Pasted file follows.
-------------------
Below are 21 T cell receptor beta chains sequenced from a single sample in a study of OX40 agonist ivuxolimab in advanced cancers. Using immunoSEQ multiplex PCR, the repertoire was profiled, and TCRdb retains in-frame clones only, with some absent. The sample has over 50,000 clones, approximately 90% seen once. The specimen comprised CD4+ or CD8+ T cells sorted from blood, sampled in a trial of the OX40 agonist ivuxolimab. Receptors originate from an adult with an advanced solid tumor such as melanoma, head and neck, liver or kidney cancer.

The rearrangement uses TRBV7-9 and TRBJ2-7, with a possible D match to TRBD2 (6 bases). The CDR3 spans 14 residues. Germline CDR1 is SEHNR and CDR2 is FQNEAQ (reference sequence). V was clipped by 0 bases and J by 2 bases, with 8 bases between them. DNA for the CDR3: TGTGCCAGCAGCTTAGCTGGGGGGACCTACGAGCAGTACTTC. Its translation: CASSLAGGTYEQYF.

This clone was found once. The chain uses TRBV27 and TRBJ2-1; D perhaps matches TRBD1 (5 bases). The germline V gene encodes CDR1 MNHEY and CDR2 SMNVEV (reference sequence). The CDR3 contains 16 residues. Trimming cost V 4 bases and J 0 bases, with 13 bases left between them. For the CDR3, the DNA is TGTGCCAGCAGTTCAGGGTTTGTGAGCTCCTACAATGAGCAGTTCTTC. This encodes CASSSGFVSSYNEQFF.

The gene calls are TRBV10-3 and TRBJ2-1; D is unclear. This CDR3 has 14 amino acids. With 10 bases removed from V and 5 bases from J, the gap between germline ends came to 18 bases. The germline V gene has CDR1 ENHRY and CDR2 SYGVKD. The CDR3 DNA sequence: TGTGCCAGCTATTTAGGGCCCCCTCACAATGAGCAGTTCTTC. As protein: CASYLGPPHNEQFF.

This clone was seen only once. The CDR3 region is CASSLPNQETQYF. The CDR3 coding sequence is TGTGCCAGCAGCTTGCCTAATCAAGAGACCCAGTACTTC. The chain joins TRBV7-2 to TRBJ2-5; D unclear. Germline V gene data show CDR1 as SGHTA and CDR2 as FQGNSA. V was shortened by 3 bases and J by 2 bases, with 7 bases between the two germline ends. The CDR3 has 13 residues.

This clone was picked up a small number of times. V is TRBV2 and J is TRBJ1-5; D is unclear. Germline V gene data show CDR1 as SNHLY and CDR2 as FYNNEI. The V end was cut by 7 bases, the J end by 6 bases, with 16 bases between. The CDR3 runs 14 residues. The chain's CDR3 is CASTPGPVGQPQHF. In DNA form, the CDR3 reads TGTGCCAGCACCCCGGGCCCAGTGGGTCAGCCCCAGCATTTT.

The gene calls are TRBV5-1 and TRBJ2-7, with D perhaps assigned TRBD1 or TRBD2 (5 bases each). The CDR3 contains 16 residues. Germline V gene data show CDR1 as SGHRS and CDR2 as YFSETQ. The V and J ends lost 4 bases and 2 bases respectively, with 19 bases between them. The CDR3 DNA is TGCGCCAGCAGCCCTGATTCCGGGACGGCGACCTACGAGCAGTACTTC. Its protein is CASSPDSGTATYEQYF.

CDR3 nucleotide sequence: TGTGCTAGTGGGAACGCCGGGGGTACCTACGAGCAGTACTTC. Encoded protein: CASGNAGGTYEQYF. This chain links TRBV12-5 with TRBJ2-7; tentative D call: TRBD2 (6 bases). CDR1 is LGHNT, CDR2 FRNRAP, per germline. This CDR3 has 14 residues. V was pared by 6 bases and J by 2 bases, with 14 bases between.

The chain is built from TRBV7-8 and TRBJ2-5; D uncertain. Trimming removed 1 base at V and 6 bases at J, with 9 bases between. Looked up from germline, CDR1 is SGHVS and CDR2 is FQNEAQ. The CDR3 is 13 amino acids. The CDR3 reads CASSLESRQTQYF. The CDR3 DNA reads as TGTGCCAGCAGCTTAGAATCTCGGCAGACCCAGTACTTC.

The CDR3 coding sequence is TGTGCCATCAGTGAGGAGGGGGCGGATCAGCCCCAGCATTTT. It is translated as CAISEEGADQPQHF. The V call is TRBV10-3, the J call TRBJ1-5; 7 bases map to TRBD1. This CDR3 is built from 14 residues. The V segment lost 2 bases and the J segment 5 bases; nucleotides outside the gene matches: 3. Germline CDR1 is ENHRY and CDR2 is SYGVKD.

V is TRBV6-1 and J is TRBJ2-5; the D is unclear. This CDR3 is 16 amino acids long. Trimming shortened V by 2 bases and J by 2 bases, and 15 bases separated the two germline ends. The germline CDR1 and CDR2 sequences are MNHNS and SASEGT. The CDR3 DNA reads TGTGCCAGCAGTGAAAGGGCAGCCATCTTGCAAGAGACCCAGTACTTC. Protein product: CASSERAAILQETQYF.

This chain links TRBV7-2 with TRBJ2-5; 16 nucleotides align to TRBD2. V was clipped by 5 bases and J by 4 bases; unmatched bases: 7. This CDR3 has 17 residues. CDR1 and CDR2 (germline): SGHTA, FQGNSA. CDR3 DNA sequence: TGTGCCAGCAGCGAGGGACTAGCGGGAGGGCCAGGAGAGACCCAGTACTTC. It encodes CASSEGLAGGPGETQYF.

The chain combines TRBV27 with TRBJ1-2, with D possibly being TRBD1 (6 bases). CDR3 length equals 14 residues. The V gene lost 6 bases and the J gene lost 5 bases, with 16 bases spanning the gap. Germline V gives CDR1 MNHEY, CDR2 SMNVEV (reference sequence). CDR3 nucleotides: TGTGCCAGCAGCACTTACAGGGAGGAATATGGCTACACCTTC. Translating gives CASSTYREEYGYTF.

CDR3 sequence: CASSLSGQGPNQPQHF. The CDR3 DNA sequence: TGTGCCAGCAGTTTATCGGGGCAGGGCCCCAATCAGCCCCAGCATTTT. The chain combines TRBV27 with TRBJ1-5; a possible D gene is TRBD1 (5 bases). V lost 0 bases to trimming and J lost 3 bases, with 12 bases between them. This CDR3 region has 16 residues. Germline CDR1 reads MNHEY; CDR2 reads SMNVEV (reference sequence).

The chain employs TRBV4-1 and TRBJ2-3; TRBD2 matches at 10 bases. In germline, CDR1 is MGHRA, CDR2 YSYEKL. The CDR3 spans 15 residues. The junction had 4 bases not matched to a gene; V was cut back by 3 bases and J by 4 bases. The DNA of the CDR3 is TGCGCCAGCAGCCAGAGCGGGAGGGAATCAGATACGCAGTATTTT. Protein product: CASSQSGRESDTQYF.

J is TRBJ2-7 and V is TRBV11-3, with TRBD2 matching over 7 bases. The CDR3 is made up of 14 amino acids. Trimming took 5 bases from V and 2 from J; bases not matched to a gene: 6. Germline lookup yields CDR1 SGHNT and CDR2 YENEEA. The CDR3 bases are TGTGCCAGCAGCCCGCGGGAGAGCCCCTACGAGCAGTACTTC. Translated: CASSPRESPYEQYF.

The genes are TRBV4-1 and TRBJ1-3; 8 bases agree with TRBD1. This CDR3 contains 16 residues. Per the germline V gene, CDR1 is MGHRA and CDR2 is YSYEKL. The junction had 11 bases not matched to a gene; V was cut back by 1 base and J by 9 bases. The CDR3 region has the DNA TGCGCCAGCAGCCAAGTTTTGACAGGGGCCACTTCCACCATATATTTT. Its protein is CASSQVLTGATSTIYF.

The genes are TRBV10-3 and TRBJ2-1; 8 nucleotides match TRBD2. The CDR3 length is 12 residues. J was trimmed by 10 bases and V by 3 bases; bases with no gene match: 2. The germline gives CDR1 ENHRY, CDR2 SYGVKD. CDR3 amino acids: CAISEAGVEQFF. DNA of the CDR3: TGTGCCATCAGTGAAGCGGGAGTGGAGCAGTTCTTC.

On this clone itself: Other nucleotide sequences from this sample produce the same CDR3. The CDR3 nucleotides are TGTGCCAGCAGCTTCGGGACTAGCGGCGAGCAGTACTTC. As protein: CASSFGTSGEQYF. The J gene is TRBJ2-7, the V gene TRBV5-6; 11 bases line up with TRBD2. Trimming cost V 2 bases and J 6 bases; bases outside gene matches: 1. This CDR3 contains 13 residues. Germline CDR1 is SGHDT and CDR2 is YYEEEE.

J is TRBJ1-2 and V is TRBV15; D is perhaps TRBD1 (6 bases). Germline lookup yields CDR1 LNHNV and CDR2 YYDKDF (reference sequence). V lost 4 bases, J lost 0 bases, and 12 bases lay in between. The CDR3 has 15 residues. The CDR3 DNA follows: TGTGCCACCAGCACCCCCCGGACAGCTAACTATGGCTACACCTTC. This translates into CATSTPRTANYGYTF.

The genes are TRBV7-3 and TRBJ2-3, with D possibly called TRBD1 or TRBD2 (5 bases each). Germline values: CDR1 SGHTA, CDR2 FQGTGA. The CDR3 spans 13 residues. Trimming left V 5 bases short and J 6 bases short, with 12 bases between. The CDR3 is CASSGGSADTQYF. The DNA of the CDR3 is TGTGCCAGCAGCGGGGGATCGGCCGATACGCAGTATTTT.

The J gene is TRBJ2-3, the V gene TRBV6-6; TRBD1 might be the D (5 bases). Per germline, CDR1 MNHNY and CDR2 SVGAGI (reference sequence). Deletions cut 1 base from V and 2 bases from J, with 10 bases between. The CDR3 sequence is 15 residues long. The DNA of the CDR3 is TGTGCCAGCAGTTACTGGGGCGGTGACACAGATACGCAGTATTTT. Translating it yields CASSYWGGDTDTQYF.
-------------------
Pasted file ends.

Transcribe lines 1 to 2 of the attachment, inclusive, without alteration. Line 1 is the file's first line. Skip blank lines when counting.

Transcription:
Below are 21 T cell receptor beta chains sequenced from a single sample in a study of OX40 agonist ivuxolimab in advanced cancers. Using immunoSEQ multiplex PCR, the repertoire was profiled, and TCRdb retains in-frame clones only, with some absent. The sample has over 50,000 clones, approximately 90% seen once. The specimen comprised CD4+ or CD8+ T cells sorted from blood, sampled in a trial of the OX40 agonist ivuxolimab. Receptors originate from an adult with an advanced solid tumor such as melanoma, head and neck, liver or kidney cancer.

The rearrangement uses TRBV7-9 and TRBJ2-7, with a possible D match to TRBD2 (6 bases). The CDR3 spans 14 residues. Germline CDR1 is SEHNR and CDR2 is FQNEAQ (reference sequence). V was clipped by 0 bases and J by 2 bases, with 8 bases between them. DNA for the CDR3: TGTGCCAGCAGCTTAGCTGGGGGGACCTACGAGCAGTACTTC. Its translation: CASSLAGGTYEQYF.